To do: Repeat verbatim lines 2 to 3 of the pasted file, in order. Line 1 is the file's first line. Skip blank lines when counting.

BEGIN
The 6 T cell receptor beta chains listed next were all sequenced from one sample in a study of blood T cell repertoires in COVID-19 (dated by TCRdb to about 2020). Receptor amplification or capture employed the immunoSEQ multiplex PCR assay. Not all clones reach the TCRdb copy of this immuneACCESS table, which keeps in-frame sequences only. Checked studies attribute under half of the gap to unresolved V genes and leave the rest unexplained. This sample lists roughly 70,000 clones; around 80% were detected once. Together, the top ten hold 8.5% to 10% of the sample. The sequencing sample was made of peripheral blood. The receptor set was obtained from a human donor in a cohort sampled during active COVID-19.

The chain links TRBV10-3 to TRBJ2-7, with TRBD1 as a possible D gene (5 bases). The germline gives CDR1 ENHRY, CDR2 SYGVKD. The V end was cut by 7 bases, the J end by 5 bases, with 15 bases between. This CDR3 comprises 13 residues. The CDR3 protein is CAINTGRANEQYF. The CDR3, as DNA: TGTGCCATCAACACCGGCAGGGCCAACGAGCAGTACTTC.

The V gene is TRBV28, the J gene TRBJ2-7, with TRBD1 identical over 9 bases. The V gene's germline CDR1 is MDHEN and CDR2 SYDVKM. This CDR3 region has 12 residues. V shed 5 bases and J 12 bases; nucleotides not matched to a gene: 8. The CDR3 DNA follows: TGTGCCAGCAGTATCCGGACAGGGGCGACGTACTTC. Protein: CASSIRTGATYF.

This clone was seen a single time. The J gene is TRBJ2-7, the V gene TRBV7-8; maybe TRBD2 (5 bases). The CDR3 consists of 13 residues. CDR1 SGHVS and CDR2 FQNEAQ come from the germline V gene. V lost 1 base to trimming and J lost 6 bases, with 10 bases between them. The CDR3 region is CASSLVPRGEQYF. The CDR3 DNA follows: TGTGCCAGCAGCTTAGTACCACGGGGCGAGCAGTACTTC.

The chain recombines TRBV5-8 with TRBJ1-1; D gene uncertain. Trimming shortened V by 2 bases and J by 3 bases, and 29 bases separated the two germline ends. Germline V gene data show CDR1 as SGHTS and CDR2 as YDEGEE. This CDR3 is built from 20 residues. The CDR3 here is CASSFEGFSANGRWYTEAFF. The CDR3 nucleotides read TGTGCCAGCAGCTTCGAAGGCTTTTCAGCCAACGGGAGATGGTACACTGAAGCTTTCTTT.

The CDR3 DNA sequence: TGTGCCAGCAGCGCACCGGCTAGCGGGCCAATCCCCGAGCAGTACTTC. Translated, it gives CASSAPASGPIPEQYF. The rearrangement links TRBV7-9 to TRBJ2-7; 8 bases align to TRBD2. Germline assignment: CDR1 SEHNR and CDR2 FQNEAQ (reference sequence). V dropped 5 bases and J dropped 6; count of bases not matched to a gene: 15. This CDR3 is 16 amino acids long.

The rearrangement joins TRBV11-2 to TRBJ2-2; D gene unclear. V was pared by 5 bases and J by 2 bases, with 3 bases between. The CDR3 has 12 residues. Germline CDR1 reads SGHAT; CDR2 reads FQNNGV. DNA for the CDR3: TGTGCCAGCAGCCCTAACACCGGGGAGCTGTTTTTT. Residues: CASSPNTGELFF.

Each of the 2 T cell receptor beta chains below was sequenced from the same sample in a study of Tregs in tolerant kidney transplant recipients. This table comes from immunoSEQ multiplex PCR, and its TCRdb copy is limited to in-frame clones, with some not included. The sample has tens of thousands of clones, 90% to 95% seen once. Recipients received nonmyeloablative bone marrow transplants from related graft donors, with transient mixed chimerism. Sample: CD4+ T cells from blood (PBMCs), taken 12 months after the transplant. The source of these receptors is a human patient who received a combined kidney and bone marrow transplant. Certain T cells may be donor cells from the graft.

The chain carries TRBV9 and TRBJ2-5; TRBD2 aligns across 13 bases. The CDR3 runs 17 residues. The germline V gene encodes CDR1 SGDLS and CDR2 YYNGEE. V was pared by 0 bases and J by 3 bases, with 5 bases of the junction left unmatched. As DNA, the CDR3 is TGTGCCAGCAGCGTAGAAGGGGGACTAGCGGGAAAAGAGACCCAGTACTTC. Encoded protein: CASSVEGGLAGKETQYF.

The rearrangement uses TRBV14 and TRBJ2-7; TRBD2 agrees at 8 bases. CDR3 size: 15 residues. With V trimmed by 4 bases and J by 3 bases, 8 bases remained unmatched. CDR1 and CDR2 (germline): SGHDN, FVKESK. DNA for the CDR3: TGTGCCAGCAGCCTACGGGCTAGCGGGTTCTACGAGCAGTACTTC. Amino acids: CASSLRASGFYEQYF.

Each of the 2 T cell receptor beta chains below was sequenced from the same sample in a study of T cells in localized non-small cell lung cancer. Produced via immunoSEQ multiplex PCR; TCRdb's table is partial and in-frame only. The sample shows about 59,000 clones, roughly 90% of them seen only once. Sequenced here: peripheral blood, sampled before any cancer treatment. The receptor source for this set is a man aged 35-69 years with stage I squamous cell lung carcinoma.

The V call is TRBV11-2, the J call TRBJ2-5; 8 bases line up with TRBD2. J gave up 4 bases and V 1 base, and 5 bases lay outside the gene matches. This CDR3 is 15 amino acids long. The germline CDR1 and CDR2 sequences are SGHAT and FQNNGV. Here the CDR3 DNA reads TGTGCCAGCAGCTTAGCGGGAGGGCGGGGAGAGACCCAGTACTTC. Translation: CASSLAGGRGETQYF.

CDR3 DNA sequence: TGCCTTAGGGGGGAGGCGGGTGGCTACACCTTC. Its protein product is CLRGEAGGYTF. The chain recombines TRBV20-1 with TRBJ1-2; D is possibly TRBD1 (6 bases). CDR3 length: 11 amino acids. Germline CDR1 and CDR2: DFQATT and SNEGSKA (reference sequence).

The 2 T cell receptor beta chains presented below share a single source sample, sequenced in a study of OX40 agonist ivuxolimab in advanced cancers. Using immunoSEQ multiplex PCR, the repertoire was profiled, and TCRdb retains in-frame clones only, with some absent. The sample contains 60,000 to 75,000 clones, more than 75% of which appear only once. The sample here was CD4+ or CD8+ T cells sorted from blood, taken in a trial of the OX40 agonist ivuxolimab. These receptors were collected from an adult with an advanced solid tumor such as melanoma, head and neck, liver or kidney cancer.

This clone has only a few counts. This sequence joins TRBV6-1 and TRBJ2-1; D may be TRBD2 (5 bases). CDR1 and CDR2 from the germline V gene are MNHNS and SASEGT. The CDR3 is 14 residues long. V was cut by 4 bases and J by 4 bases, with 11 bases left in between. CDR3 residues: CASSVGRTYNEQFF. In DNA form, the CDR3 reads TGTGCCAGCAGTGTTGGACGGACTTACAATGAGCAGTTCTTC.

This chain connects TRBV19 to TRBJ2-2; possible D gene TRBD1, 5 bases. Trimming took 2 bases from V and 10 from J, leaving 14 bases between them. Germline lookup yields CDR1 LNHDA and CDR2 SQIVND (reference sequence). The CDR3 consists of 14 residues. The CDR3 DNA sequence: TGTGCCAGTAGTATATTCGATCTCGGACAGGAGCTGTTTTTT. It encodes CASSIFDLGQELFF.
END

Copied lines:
The chain links TRBV10-3 to TRBJ2-7, with TRBD1 as a possible D gene (5 bases). The germline gives CDR1 ENHRY, CDR2 SYGVKD. The V end was cut by 7 bases, the J end by 5 bases, with 15 bases between. This CDR3 comprises 13 residues. The CDR3 protein is CAINTGRANEQYF. The CDR3, as DNA: TGTGCCATCAACACCGGCAGGGCCAACGAGCAGTACTTC.

The V gene is TRBV28, the J gene TRBJ2-7, with TRBD1 identical over 9 bases. The V gene's germline CDR1 is MDHEN and CDR2 SYDVKM. This CDR3 region has 12 residues. V shed 5 bases and J 12 bases; nucleotides not matched to a gene: 8. The CDR3 DNA follows: TGTGCCAGCAGTATCCGGACAGGGGCGACGTACTTC. Protein: CASSIRTGATYF.